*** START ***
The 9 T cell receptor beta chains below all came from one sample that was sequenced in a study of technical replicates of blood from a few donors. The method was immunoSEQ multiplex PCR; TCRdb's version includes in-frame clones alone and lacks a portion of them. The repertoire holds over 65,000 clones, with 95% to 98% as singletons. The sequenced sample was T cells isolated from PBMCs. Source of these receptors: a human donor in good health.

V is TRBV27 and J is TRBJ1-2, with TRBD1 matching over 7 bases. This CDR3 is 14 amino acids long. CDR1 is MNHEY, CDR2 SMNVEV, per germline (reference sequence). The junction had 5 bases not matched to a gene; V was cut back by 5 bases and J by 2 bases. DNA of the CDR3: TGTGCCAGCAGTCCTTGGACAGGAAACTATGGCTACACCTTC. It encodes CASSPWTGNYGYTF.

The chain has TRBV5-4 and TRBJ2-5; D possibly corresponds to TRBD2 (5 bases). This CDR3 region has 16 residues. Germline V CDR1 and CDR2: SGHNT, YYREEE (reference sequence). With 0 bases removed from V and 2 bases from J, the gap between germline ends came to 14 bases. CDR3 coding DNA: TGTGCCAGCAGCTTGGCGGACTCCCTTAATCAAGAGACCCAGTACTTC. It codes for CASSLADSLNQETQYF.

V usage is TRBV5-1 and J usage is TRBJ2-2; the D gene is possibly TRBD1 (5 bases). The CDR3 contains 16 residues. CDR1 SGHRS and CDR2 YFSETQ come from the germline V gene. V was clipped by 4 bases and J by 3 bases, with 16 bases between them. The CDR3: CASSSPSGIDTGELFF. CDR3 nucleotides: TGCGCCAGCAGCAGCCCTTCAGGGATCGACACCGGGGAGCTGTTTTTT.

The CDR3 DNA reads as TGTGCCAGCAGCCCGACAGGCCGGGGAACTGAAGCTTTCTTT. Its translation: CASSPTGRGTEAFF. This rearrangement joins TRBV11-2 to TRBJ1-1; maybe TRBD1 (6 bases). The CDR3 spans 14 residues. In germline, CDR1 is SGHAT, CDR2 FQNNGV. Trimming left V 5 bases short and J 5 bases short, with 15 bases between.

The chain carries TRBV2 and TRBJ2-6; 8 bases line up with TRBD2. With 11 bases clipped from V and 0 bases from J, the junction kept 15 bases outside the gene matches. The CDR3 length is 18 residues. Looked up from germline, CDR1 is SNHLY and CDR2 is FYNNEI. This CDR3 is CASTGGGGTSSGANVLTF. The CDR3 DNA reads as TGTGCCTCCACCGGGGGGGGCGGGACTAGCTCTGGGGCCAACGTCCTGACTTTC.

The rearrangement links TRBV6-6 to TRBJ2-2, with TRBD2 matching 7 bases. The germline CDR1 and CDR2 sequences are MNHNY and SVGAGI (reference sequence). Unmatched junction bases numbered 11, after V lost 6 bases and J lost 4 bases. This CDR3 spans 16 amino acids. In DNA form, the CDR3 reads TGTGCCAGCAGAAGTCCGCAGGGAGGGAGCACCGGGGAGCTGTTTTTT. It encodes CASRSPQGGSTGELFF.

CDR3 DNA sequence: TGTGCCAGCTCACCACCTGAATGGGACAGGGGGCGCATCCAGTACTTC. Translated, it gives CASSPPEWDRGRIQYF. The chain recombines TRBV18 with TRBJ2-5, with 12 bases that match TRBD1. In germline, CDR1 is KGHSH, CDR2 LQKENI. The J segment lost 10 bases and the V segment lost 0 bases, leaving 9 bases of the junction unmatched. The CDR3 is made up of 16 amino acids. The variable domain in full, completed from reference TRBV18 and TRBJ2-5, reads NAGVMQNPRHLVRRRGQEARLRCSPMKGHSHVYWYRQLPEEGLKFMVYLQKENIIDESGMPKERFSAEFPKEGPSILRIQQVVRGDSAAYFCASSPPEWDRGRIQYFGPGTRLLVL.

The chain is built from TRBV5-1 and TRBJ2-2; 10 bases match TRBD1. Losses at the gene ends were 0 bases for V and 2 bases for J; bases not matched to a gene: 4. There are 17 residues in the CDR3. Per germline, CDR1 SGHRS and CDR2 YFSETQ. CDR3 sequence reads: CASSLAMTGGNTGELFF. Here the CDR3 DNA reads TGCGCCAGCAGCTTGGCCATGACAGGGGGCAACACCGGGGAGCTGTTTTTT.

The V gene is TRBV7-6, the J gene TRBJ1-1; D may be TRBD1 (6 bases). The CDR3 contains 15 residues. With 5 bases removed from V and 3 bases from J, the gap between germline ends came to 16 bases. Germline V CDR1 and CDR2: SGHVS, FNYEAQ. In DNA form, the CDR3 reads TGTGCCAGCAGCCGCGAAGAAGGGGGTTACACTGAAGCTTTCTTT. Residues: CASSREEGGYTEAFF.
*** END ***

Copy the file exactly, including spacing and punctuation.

The 9 T cell receptor beta chains below all came from one sample that was sequenced in a study of technical replicates of blood from a few donors. The method was immunoSEQ multiplex PCR; TCRdb's version includes in-frame clones alone and lacks a portion of them. The repertoire holds over 65,000 clones, with 95% to 98% as singletons. The sequenced sample was T cells isolated from PBMCs. Source of these receptors: a human donor in good health.

V is TRBV27 and J is TRBJ1-2, with TRBD1 matching over 7 bases. This CDR3 is 14 amino acids long. CDR1 is MNHEY, CDR2 SMNVEV, per germline (reference sequence). The junction had 5 bases not matched to a gene; V was cut back by 5 bases and J by 2 bases. DNA of the CDR3: TGTGCCAGCAGTCCTTGGACAGGAAACTATGGCTACACCTTC. It encodes CASSPWTGNYGYTF.

The chain has TRBV5-4 and TRBJ2-5; D possibly corresponds to TRBD2 (5 bases). This CDR3 region has 16 residues. Germline V CDR1 and CDR2: SGHNT, YYREEE (reference sequence). With 0 bases removed from V and 2 bases from J, the gap between germline ends came to 14 bases. CDR3 coding DNA: TGTGCCAGCAGCTTGGCGGACTCCCTTAATCAAGAGACCCAGTACTTC. It codes for CASSLADSLNQETQYF.

V usage is TRBV5-1 and J usage is TRBJ2-2; the D gene is possibly TRBD1 (5 bases). The CDR3 contains 16 residues. CDR1 SGHRS and CDR2 YFSETQ come from the germline V gene. V was clipped by 4 bases and J by 3 bases, with 16 bases between them. The CDR3: CASSSPSGIDTGELFF. CDR3 nucleotides: TGCGCCAGCAGCAGCCCTTCAGGGATCGACACCGGGGAGCTGTTTTTT.

The CDR3 DNA reads as TGTGCCAGCAGCCCGACAGGCCGGGGAACTGAAGCTTTCTTT. Its translation: CASSPTGRGTEAFF. This rearrangement joins TRBV11-2 to TRBJ1-1; maybe TRBD1 (6 bases). The CDR3 spans 14 residues. In germline, CDR1 is SGHAT, CDR2 FQNNGV. Trimming left V 5 bases short and J 5 bases short, with 15 bases between.

The chain carries TRBV2 and TRBJ2-6; 8 bases line up with TRBD2. With 11 bases clipped from V and 0 bases from J, the junction kept 15 bases outside the gene matches. The CDR3 length is 18 residues. Looked up from germline, CDR1 is SNHLY and CDR2 is FYNNEI. This CDR3 is CASTGGGGTSSGANVLTF. The CDR3 DNA reads as TGTGCCTCCACCGGGGGGGGCGGGACTAGCTCTGGGGCCAACGTCCTGACTTTC.

The rearrangement links TRBV6-6 to TRBJ2-2, with TRBD2 matching 7 bases. The germline CDR1 and CDR2 sequences are MNHNY and SVGAGI (reference sequence). Unmatched junction bases numbered 11, after V lost 6 bases and J lost 4 bases. This CDR3 spans 16 amino acids. In DNA form, the CDR3 reads TGTGCCAGCAGAAGTCCGCAGGGAGGGAGCACCGGGGAGCTGTTTTTT. It encodes CASRSPQGGSTGELFF.

CDR3 DNA sequence: TGTGCCAGCTCACCACCTGAATGGGACAGGGGGCGCATCCAGTACTTC. Translated, it gives CASSPPEWDRGRIQYF. The chain recombines TRBV18 with TRBJ2-5, with 12 bases that match TRBD1. In germline, CDR1 is KGHSH, CDR2 LQKENI. The J segment lost 10 bases and the V segment lost 0 bases, leaving 9 bases of the junction unmatched. The CDR3 is made up of 16 amino acids. The variable domain in full, completed from reference TRBV18 and TRBJ2-5, reads NAGVMQNPRHLVRRRGQEARLRCSPMKGHSHVYWYRQLPEEGLKFMVYLQKENIIDESGMPKERFSAEFPKEGPSILRIQQVVRGDSAAYFCASSPPEWDRGRIQYFGPGTRLLVL.

The chain is built from TRBV5-1 and TRBJ2-2; 10 bases match TRBD1. Losses at the gene ends were 0 bases for V and 2 bases for J; bases not matched to a gene: 4. There are 17 residues in the CDR3. Per germline, CDR1 SGHRS and CDR2 YFSETQ. CDR3 sequence reads: CASSLAMTGGNTGELFF. Here the CDR3 DNA reads TGCGCCAGCAGCTTGGCCATGACAGGGGGCAACACCGGGGAGCTGTTTTTT.

The V gene is TRBV7-6, the J gene TRBJ1-1; D may be TRBD1 (6 bases). The CDR3 contains 15 residues. With 5 bases removed from V and 3 bases from J, the gap between germline ends came to 16 bases. Germline V CDR1 and CDR2: SGHVS, FNYEAQ. In DNA form, the CDR3 reads TGTGCCAGCAGCCGCGAAGAAGGGGGTTACACTGAAGCTTTCTTT. Residues: CASSREEGGYTEAFF.